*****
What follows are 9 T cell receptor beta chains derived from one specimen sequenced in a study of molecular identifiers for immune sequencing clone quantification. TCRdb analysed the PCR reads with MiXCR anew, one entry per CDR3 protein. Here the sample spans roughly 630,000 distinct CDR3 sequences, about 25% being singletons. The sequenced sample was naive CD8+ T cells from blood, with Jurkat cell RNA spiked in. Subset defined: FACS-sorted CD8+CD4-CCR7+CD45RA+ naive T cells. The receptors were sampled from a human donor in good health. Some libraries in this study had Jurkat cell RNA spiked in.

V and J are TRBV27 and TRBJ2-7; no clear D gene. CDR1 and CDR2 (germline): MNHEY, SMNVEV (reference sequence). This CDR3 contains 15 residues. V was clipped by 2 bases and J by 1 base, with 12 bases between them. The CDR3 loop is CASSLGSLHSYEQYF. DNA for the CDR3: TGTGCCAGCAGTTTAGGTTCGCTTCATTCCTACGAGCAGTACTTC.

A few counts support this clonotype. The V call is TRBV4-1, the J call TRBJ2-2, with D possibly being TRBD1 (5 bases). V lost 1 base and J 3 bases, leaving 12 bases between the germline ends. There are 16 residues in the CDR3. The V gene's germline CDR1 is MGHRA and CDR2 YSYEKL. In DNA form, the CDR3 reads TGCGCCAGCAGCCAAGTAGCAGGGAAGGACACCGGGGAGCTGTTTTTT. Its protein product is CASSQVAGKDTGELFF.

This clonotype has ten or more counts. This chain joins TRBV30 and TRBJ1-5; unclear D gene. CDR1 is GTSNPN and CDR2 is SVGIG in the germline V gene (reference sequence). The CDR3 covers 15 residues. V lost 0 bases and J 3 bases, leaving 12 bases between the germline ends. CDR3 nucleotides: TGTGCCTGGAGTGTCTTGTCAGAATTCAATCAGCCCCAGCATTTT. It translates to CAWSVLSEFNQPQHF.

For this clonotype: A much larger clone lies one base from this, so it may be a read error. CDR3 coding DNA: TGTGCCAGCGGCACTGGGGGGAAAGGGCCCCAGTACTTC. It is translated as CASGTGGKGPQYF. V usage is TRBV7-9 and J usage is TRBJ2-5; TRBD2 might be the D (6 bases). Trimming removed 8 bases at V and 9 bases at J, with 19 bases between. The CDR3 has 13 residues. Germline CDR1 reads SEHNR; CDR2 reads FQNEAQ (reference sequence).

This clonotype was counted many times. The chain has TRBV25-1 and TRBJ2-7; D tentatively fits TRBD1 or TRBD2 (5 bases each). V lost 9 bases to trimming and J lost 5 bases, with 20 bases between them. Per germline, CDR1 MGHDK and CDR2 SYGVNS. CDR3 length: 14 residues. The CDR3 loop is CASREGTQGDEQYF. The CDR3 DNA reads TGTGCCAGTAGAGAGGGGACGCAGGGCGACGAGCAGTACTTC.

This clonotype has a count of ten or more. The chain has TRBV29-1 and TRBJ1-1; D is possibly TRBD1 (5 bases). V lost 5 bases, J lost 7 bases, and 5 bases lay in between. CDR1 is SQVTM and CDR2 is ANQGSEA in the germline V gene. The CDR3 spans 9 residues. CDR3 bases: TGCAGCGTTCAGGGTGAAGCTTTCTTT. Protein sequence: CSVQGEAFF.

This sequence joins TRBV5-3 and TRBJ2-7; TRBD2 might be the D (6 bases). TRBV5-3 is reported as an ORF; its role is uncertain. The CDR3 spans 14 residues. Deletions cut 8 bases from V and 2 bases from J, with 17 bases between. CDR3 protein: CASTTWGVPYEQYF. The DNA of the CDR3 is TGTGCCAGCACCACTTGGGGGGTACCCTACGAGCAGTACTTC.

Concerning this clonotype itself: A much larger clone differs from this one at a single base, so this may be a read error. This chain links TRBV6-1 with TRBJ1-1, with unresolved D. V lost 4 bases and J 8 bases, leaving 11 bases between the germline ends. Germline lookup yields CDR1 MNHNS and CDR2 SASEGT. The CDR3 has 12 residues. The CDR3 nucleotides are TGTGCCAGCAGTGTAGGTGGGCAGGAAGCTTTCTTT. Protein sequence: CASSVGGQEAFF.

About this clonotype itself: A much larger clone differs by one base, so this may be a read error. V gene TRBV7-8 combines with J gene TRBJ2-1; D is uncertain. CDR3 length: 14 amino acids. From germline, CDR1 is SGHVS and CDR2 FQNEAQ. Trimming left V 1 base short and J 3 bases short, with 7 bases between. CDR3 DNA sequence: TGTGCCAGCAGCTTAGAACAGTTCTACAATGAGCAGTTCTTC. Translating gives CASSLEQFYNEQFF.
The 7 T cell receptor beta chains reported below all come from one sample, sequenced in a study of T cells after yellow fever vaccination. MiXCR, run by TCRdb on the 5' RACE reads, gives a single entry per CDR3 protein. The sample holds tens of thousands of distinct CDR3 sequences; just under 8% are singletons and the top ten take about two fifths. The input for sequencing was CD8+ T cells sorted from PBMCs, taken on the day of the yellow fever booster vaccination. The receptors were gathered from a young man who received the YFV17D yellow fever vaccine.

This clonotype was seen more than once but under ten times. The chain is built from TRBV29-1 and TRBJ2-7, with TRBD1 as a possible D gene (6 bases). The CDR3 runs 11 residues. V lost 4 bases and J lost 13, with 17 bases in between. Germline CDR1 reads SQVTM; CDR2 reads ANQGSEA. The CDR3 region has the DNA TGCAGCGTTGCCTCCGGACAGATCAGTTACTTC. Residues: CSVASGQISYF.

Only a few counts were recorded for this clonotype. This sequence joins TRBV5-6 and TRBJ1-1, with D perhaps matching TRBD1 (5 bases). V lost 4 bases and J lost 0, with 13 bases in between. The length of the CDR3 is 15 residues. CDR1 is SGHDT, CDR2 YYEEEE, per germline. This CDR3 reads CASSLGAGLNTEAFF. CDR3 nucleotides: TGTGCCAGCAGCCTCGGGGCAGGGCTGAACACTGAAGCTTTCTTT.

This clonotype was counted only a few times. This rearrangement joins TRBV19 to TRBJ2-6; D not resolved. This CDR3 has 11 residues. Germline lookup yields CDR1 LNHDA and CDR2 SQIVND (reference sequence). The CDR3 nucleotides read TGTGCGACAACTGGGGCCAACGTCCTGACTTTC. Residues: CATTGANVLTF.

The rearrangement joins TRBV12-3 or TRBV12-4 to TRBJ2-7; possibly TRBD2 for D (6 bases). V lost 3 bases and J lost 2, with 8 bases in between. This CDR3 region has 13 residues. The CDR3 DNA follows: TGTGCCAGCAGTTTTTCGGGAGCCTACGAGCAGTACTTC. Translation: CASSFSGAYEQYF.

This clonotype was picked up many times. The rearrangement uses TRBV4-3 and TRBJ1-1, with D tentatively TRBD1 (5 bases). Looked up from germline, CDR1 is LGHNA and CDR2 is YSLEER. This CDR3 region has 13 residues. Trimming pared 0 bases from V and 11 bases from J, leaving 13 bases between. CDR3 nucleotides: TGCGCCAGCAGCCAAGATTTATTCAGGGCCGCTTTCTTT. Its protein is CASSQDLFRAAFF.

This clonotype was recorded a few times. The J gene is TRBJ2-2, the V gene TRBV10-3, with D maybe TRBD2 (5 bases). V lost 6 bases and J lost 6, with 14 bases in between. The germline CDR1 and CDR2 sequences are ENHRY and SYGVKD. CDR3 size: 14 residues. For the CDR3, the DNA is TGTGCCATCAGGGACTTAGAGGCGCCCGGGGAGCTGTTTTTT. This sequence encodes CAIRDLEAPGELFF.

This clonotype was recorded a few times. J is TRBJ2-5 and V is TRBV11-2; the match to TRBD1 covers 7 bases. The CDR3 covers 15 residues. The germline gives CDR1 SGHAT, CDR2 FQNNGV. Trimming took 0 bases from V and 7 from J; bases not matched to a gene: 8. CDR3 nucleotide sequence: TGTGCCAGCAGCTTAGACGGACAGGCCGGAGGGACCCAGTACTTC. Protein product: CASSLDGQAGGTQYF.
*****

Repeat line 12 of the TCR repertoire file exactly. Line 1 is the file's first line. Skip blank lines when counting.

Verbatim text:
This clonotype was seen more than once but under ten times. The chain is built from TRBV29-1 and TRBJ2-7, with TRBD1 as a possible D gene (6 bases). The CDR3 runs 11 residues. V lost 4 bases and J lost 13, with 17 bases in between. Germline CDR1 reads SQVTM; CDR2 reads ANQGSEA. The CDR3 region has the DNA TGCAGCGTTGCCTCCGGACAGATCAGTTACTTC. Residues: CSVASGQISYF.